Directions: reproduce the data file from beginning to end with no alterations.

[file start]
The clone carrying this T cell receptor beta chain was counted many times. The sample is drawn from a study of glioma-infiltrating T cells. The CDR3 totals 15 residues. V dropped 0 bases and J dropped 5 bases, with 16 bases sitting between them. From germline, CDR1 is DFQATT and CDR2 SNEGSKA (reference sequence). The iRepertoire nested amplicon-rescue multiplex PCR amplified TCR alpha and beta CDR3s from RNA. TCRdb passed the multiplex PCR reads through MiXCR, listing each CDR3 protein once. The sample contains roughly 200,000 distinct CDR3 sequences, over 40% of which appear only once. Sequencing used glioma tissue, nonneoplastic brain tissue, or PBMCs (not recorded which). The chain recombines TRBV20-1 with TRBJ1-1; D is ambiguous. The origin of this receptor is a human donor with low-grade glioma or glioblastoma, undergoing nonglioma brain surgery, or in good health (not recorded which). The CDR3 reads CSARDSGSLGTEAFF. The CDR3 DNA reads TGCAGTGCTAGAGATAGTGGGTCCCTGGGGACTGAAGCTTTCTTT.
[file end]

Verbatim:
The clone carrying this T cell receptor beta chain was counted many times. The sample is drawn from a study of glioma-infiltrating T cells. The CDR3 totals 15 residues. V dropped 0 bases and J dropped 5 bases, with 16 bases sitting between them. From germline, CDR1 is DFQATT and CDR2 SNEGSKA (reference sequence). The iRepertoire nested amplicon-rescue multiplex PCR amplified TCR alpha and beta CDR3s from RNA. TCRdb passed the multiplex PCR reads through MiXCR, listing each CDR3 protein once. The sample contains roughly 200,000 distinct CDR3 sequences, over 40% of which appear only once. Sequencing used glioma tissue, nonneoplastic brain tissue, or PBMCs (not recorded which). The chain recombines TRBV20-1 with TRBJ1-1; D is ambiguous. The origin of this receptor is a human donor with low-grade glioma or glioblastoma, undergoing nonglioma brain surgery, or in good health (not recorded which). The CDR3 reads CSARDSGSLGTEAFF. The CDR3 DNA reads TGCAGTGCTAGAGATAGTGGGTCCCTGGGGACTGAAGCTTTCTTT.